Plans are moving forward on an underwater power cable that would enable the UK to benefit from cheaper tidal power generated from Alderney waters - despite the vociferous disapproval from the locals.
The development of FAB Link, a subsea electricity link stretching from the Cotentin Peninsula in northern France to the UK national grid near Exeter, took a major step forward when plans were submitted for approval last month.
Running through Alderney - home to some of Europe's best tidal resources, sufficient to generate in excess of 3,000MW - the link would provide a future connection point to pump tidal energy across the Channel allowing for reduced bills and better energy security for Britain.
Pictured: A map of the proposed power cable route, which will run through Alderney. (Photo: FAB Link)
However, with the building of a power substation also on the cards, Alderney residents were vocal in their opposition, arguing that the development would ruin the Island’s character.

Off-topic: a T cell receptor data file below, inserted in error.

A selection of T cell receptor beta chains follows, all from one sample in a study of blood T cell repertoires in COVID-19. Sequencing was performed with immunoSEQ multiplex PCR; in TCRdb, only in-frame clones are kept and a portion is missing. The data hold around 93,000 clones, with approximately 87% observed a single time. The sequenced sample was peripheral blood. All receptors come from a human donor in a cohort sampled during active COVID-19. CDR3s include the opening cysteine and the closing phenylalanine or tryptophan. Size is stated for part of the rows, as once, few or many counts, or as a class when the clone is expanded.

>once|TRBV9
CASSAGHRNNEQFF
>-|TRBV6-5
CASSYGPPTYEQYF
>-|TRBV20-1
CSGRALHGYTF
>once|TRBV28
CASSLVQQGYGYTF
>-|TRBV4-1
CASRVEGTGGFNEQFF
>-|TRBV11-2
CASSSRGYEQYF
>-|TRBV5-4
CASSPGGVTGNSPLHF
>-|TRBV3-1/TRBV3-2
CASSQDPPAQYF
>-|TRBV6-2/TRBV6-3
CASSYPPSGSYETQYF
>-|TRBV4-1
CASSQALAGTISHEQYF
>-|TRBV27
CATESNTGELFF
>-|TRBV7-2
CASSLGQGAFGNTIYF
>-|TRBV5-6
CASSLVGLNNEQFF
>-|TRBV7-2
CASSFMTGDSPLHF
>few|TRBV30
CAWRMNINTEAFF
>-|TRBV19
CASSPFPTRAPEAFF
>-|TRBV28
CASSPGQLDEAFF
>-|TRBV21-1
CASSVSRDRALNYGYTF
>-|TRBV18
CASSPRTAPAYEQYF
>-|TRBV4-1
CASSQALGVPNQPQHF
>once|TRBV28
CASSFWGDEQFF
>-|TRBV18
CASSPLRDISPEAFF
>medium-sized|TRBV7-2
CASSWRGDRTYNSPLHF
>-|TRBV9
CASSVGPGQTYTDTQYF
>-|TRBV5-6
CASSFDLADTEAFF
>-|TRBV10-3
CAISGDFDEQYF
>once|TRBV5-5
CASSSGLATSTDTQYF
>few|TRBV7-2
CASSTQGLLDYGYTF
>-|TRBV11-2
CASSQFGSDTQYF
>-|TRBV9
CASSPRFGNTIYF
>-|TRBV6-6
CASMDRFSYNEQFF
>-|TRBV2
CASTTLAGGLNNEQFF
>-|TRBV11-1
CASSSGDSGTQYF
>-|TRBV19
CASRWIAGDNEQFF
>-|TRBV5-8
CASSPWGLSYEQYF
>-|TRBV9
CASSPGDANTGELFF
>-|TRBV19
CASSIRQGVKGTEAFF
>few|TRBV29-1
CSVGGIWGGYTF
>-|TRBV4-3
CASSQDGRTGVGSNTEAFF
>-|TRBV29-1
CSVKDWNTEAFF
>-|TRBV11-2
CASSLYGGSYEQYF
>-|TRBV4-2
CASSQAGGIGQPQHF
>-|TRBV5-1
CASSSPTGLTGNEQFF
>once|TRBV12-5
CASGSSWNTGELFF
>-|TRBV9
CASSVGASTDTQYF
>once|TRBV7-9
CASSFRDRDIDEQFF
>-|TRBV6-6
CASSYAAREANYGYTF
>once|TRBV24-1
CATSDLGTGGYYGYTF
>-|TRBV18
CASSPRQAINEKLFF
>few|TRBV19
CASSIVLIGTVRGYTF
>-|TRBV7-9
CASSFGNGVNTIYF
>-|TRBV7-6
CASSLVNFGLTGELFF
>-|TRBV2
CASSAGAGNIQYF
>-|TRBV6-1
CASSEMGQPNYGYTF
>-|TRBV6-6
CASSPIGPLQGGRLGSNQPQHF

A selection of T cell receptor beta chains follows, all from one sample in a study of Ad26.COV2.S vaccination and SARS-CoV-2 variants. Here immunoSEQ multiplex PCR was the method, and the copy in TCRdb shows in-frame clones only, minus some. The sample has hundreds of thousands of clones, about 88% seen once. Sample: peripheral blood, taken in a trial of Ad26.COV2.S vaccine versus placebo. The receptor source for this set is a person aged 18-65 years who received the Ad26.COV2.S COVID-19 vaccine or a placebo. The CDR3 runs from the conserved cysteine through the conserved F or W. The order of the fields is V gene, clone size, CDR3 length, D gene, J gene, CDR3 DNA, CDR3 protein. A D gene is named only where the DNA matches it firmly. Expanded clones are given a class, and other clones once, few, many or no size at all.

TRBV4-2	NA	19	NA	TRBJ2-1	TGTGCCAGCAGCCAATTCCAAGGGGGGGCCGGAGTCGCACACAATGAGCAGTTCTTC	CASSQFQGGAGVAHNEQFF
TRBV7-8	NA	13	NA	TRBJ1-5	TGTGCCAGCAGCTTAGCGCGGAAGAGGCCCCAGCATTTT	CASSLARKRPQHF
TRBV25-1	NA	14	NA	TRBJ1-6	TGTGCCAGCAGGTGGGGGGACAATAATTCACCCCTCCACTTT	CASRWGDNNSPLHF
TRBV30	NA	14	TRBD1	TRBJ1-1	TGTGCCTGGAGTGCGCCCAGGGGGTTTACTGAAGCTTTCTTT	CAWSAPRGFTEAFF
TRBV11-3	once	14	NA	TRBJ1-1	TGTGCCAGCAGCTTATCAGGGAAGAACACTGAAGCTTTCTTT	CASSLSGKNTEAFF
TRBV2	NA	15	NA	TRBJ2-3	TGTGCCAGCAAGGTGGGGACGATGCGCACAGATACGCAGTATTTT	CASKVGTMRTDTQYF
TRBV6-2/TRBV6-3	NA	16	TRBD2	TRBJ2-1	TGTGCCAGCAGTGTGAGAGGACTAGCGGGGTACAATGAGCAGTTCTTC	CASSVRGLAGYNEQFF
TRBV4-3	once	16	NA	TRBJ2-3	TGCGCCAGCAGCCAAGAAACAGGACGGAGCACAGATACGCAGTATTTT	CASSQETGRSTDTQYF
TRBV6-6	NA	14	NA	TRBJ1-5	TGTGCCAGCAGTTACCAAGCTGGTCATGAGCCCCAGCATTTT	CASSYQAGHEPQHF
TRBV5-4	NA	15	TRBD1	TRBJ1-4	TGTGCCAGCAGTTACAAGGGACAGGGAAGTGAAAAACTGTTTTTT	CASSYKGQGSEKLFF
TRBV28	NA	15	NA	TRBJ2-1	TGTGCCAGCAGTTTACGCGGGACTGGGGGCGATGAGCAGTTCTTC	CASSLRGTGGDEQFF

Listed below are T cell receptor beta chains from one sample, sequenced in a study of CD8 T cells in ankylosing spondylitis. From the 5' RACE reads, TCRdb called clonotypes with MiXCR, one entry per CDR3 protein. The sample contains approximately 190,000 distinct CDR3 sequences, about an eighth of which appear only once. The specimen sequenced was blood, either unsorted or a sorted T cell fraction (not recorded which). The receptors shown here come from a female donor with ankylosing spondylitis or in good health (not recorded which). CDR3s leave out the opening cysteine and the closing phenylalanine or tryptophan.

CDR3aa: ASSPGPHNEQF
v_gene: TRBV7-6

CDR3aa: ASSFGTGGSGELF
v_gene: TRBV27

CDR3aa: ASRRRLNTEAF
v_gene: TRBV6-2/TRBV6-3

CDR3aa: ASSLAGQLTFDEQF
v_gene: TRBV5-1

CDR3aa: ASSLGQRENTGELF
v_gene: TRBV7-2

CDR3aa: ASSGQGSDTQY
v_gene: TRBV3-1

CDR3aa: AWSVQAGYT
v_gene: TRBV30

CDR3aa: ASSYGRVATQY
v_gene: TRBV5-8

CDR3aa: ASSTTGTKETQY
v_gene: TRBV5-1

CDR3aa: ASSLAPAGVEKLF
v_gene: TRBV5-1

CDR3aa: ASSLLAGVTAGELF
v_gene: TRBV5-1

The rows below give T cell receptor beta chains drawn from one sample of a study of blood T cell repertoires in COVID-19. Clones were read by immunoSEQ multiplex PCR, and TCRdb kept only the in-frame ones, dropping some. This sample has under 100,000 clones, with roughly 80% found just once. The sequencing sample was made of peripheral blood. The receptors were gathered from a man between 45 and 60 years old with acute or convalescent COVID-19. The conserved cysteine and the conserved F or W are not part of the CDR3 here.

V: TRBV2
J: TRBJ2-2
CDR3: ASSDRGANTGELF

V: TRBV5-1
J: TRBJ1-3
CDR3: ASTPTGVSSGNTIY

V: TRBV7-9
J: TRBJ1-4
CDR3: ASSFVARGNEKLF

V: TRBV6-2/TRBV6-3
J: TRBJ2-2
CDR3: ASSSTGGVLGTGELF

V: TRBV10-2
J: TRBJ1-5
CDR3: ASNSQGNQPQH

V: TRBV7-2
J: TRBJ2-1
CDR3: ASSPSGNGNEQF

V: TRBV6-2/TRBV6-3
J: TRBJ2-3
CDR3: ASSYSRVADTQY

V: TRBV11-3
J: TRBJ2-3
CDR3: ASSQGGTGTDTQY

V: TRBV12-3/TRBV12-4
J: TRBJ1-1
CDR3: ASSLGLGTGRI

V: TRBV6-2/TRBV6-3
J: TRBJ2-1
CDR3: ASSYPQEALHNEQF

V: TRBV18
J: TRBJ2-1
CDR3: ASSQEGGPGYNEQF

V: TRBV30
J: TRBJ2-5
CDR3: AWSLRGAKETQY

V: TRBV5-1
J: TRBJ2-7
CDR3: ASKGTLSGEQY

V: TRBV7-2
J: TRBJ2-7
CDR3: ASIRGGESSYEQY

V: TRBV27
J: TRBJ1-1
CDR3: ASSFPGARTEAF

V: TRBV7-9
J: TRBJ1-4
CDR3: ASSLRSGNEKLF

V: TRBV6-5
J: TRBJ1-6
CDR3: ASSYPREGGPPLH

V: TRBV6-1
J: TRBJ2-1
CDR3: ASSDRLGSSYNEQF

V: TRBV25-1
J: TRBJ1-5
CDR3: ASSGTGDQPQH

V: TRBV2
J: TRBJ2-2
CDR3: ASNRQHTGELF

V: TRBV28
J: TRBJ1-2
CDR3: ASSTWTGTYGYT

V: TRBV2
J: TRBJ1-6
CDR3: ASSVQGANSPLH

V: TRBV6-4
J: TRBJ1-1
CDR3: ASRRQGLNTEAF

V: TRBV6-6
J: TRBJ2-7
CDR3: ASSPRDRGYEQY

Hundreds attended a meeting last September to voice their disapproval, with 150 people later staging a public protest and adding their signature to a map showing where the cable is planned to go.
An environmental report submitted to the States of Guernsey, of which the States of Alderney are a constituent part, revealed that, although an alternate route was possible, it had been, “discounted.”
“It would be technically possible to lay the FAB cables around Alderney and for the tidal generation subsequently to connect into them. However, an offshore converter station would be required which would be significantly more expensive than the proposed arrangement,” the report stated.
Pictured: FAB Link's Offshore Environmental Report, which was submitted to the States of Guernsey.
Despite concerns, FAB Project Development Manager, Chris Jenner, maintained that, “…well over 80 per cent of the people who gave us feedback said that they supported the aims of the FAB Project.”
He added: “We have been determined to develop proposals which will mean we can install the cables with the minimum of inconvenience to local people, and to work closely with anyone who may be affected. The route has also been carefully chosen to avoid environmentally sensitive areas, and we will fully reinstate the land along the route once the cables have been laid.”
If all plans – submitted to the Marine Management Organisation, the East Devon Council, and the States of Guernsey – are approved without reservations, construction could start as early as 2018, with the link operational by 2021.
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